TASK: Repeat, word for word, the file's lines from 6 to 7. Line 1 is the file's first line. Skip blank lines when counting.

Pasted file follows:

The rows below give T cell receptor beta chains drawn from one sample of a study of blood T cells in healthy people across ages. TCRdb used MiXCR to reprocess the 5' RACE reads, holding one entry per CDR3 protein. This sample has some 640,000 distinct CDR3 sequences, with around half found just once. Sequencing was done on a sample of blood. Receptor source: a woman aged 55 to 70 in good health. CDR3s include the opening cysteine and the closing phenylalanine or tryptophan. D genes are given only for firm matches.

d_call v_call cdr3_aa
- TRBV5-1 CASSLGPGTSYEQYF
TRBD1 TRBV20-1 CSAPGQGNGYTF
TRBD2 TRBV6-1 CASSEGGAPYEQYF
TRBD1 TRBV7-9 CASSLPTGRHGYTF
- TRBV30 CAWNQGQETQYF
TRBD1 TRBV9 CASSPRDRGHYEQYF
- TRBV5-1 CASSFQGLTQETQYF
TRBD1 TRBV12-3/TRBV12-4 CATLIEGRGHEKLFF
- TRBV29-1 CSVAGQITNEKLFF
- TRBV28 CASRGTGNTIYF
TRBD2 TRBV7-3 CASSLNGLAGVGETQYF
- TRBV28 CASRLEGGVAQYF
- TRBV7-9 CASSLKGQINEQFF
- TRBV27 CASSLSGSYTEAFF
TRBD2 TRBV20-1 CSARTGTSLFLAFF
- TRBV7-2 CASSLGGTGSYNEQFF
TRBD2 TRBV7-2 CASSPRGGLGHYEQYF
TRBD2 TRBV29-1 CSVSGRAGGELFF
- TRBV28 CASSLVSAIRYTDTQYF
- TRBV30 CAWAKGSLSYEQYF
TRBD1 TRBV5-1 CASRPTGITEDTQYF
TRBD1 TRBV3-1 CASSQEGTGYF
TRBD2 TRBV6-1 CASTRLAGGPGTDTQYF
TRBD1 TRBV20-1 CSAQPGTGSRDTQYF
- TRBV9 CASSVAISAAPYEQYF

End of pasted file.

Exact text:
TRBD1 TRBV7-9 CASSLPTGRHGYTF
- TRBV30 CAWNQGQETQYF